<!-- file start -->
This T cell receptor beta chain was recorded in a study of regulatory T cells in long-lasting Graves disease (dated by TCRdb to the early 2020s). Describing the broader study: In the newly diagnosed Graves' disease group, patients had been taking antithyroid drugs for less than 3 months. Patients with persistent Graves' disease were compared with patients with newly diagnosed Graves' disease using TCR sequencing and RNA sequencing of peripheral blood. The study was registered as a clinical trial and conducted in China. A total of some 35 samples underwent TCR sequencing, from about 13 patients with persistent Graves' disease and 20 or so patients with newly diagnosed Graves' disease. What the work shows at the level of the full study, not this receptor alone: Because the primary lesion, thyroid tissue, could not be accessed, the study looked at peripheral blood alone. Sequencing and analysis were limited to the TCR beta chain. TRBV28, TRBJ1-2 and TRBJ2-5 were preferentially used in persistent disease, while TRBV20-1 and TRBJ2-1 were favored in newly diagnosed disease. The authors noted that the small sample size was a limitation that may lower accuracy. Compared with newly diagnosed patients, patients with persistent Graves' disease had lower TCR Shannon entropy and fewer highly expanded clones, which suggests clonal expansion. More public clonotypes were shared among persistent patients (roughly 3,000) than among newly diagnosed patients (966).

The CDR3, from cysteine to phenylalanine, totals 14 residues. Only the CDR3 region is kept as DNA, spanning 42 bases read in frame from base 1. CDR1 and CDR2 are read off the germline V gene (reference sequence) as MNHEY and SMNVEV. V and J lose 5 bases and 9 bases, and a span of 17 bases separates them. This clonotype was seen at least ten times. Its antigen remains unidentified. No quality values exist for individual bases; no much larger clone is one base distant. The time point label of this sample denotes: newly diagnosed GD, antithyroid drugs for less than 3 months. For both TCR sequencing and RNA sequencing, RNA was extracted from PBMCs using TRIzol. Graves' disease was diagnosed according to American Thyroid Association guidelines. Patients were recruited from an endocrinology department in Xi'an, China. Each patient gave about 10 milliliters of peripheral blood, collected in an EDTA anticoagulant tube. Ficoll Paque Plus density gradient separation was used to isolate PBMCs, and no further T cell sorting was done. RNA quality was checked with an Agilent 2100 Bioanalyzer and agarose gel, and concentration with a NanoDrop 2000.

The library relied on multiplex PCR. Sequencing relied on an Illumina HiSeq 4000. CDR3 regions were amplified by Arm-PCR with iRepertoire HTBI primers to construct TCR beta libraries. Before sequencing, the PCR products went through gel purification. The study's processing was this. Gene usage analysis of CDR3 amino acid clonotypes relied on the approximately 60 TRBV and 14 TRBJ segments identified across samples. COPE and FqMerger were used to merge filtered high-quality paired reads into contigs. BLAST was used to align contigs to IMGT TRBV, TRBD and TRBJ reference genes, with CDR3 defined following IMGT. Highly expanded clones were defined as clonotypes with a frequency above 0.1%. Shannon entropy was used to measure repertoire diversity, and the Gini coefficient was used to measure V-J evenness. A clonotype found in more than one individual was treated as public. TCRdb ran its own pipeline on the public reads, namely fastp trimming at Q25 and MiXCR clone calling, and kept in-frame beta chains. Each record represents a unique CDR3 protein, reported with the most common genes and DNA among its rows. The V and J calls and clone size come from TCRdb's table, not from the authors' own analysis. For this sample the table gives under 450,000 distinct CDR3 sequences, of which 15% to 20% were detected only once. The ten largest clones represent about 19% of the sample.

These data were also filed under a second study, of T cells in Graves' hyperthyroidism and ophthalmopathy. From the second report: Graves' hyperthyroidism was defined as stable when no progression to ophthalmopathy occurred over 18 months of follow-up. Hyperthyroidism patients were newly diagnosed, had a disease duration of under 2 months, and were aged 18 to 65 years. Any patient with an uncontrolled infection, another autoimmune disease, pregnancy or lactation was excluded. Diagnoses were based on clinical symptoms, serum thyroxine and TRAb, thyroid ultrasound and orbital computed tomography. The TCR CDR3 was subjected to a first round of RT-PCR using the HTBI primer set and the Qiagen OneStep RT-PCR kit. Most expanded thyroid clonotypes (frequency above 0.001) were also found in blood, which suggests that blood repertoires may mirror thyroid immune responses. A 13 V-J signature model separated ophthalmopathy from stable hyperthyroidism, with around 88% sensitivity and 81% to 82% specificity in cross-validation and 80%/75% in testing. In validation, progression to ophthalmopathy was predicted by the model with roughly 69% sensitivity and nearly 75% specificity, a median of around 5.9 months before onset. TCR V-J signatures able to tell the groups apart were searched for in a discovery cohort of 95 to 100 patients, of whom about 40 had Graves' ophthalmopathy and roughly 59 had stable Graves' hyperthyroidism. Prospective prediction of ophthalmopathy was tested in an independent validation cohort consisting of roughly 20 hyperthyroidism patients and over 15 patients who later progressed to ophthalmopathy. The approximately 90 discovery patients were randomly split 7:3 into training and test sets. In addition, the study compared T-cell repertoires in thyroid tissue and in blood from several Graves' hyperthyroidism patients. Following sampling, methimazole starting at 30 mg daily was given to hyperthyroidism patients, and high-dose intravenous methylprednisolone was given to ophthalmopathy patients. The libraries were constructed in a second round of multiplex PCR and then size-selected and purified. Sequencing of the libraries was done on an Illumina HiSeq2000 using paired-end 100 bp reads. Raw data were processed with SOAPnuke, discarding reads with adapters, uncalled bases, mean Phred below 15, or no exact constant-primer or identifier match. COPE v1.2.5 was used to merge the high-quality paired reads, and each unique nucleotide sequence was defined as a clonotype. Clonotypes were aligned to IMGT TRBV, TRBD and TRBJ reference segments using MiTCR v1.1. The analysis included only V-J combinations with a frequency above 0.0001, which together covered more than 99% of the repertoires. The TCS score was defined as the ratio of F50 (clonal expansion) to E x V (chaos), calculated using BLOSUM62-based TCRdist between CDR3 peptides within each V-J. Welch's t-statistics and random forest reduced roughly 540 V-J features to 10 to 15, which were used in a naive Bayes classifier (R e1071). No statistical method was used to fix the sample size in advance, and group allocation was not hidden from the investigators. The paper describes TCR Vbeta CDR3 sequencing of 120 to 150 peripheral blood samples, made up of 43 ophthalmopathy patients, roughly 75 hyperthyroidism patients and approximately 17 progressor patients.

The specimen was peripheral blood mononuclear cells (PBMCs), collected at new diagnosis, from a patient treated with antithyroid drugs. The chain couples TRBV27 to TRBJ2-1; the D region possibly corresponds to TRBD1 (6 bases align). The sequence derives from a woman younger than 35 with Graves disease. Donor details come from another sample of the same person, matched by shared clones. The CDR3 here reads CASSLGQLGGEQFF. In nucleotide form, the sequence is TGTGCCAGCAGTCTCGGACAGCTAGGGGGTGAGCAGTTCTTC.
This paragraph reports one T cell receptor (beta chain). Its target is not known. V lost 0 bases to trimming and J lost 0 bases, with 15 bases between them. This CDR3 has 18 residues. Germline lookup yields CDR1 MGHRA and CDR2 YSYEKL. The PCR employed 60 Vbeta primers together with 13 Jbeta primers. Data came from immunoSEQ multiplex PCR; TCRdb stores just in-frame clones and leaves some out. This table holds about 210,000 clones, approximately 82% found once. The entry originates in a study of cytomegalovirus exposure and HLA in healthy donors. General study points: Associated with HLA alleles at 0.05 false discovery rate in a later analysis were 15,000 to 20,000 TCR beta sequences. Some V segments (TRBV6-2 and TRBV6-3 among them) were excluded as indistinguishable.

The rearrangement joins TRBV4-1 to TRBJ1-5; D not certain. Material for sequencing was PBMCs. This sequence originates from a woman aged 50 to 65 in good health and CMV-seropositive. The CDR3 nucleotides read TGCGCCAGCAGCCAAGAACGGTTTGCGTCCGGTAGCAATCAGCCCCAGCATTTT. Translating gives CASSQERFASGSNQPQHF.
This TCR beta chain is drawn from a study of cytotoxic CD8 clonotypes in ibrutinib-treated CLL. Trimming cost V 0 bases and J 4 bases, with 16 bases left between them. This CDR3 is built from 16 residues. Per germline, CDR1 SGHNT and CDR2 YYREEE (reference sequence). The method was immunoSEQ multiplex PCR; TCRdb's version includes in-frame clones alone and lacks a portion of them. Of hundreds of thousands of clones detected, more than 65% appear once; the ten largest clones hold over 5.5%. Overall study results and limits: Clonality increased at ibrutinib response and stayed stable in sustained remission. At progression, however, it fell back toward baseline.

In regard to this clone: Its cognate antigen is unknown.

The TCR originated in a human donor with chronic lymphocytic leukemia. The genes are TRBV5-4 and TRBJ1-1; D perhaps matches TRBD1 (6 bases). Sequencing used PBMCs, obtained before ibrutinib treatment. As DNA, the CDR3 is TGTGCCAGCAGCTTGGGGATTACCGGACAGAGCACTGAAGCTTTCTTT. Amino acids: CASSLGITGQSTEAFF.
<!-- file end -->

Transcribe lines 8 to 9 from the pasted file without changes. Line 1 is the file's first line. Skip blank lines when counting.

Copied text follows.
This TCR beta chain is drawn from a study of cytotoxic CD8 clonotypes in ibrutinib-treated CLL. Trimming cost V 0 bases and J 4 bases, with 16 bases left between them. This CDR3 is built from 16 residues. Per germline, CDR1 SGHNT and CDR2 YYREEE (reference sequence). The method was immunoSEQ multiplex PCR; TCRdb's version includes in-frame clones alone and lacks a portion of them. Of hundreds of thousands of clones detected, more than 65% appear once; the ten largest clones hold over 5.5%. Overall study results and limits: Clonality increased at ibrutinib response and stayed stable in sustained remission. At progression, however, it fell back toward baseline.

In regard to this clone: Its cognate antigen is unknown.